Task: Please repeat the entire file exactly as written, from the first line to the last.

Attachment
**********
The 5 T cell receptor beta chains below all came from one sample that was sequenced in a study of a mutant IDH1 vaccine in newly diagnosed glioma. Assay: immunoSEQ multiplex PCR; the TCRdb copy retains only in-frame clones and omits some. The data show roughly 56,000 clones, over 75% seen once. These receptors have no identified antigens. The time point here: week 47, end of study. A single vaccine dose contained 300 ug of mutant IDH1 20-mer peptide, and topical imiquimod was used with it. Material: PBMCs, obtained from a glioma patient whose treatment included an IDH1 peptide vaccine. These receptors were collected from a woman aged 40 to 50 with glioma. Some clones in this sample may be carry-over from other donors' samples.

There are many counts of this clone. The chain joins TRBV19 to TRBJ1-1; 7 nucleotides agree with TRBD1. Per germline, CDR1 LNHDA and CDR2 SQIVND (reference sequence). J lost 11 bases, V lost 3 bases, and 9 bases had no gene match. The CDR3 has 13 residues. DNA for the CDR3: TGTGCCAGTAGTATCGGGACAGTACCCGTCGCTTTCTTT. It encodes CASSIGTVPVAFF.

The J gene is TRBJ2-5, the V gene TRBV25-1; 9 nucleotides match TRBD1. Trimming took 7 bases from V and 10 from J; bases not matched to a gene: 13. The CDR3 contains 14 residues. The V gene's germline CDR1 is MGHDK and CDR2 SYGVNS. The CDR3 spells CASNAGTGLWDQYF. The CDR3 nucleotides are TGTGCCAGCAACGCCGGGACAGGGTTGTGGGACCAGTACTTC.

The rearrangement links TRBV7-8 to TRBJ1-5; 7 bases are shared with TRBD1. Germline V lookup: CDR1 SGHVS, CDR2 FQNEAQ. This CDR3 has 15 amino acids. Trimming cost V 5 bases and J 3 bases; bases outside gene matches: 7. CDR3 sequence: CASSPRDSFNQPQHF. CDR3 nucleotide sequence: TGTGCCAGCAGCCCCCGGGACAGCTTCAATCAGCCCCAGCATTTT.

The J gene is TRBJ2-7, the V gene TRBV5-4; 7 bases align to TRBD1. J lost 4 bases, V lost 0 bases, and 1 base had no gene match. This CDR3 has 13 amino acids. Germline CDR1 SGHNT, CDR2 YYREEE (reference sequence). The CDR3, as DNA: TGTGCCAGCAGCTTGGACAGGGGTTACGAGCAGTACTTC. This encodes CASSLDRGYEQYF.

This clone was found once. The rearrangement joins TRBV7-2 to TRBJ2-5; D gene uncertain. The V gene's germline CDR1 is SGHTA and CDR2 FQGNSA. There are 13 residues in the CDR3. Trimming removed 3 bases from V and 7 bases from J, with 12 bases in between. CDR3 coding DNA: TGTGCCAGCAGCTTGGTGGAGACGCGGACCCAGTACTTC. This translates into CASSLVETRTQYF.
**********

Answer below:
The 5 T cell receptor beta chains below all came from one sample that was sequenced in a study of a mutant IDH1 vaccine in newly diagnosed glioma. Assay: immunoSEQ multiplex PCR; the TCRdb copy retains only in-frame clones and omits some. The data show roughly 56,000 clones, over 75% seen once. These receptors have no identified antigens. The time point here: week 47, end of study. A single vaccine dose contained 300 ug of mutant IDH1 20-mer peptide, and topical imiquimod was used with it. Material: PBMCs, obtained from a glioma patient whose treatment included an IDH1 peptide vaccine. These receptors were collected from a woman aged 40 to 50 with glioma. Some clones in this sample may be carry-over from other donors' samples.

There are many counts of this clone. The chain joins TRBV19 to TRBJ1-1; 7 nucleotides agree with TRBD1. Per germline, CDR1 LNHDA and CDR2 SQIVND (reference sequence). J lost 11 bases, V lost 3 bases, and 9 bases had no gene match. The CDR3 has 13 residues. DNA for the CDR3: TGTGCCAGTAGTATCGGGACAGTACCCGTCGCTTTCTTT. It encodes CASSIGTVPVAFF.

The J gene is TRBJ2-5, the V gene TRBV25-1; 9 nucleotides match TRBD1. Trimming took 7 bases from V and 10 from J; bases not matched to a gene: 13. The CDR3 contains 14 residues. The V gene's germline CDR1 is MGHDK and CDR2 SYGVNS. The CDR3 spells CASNAGTGLWDQYF. The CDR3 nucleotides are TGTGCCAGCAACGCCGGGACAGGGTTGTGGGACCAGTACTTC.

The rearrangement links TRBV7-8 to TRBJ1-5; 7 bases are shared with TRBD1. Germline V lookup: CDR1 SGHVS, CDR2 FQNEAQ. This CDR3 has 15 amino acids. Trimming cost V 5 bases and J 3 bases; bases outside gene matches: 7. CDR3 sequence: CASSPRDSFNQPQHF. CDR3 nucleotide sequence: TGTGCCAGCAGCCCCCGGGACAGCTTCAATCAGCCCCAGCATTTT.

The J gene is TRBJ2-7, the V gene TRBV5-4; 7 bases align to TRBD1. J lost 4 bases, V lost 0 bases, and 1 base had no gene match. This CDR3 has 13 amino acids. Germline CDR1 SGHNT, CDR2 YYREEE (reference sequence). The CDR3, as DNA: TGTGCCAGCAGCTTGGACAGGGGTTACGAGCAGTACTTC. This encodes CASSLDRGYEQYF.

This clone was found once. The rearrangement joins TRBV7-2 to TRBJ2-5; D gene uncertain. The V gene's germline CDR1 is SGHTA and CDR2 FQGNSA. There are 13 residues in the CDR3. Trimming removed 3 bases from V and 7 bases from J, with 12 bases in between. CDR3 coding DNA: TGTGCCAGCAGCTTGGTGGAGACGCGGACCCAGTACTTC. This translates into CASSLVETRTQYF.